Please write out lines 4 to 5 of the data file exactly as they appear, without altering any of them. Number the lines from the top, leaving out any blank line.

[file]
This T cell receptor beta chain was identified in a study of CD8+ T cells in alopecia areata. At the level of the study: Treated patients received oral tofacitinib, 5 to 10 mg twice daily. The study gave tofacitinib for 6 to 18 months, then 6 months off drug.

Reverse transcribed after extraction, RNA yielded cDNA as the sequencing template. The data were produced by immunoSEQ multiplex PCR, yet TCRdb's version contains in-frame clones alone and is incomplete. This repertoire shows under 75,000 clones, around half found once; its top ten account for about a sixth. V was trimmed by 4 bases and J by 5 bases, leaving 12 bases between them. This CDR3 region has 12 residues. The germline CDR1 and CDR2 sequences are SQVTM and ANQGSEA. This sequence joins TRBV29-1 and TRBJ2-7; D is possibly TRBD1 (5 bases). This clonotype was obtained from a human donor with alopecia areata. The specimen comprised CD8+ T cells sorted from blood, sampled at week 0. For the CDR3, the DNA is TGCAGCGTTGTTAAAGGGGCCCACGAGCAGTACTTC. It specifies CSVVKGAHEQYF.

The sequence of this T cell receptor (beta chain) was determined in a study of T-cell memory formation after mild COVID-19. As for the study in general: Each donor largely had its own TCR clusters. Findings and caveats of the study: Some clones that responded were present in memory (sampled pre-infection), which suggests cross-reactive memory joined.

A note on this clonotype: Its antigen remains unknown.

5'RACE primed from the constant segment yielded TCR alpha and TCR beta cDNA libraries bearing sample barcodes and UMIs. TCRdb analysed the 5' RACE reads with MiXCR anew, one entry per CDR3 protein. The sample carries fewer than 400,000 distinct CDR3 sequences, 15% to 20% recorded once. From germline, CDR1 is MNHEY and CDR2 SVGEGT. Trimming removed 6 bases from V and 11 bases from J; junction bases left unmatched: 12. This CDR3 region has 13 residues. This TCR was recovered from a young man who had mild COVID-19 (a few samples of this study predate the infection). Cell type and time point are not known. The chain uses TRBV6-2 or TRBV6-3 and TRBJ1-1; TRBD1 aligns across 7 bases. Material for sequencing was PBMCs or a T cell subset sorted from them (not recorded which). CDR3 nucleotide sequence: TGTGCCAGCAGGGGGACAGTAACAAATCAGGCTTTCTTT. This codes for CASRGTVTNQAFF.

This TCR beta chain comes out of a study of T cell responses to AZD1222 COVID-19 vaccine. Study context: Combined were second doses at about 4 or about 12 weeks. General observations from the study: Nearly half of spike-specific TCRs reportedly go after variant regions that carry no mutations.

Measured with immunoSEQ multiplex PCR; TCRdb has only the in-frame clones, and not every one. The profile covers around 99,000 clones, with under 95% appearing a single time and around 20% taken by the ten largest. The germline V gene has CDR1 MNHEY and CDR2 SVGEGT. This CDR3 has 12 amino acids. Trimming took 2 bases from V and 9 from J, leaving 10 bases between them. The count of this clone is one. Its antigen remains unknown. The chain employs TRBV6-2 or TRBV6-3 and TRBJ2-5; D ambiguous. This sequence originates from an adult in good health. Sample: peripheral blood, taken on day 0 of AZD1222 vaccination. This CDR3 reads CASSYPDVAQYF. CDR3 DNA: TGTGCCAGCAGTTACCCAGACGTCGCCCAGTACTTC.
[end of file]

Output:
A note on this clonotype: Its antigen remains unknown.

5'RACE primed from the constant segment yielded TCR alpha and TCR beta cDNA libraries bearing sample barcodes and UMIs. TCRdb analysed the 5' RACE reads with MiXCR anew, one entry per CDR3 protein. The sample carries fewer than 400,000 distinct CDR3 sequences, 15% to 20% recorded once. From germline, CDR1 is MNHEY and CDR2 SVGEGT. Trimming removed 6 bases from V and 11 bases from J; junction bases left unmatched: 12. This CDR3 region has 13 residues. This TCR was recovered from a young man who had mild COVID-19 (a few samples of this study predate the infection). Cell type and time point are not known. The chain uses TRBV6-2 or TRBV6-3 and TRBJ1-1; TRBD1 aligns across 7 bases. Material for sequencing was PBMCs or a T cell subset sorted from them (not recorded which). CDR3 nucleotide sequence: TGTGCCAGCAGGGGGACAGTAACAAATCAGGCTTTCTTT. This codes for CASRGTVTNQAFF.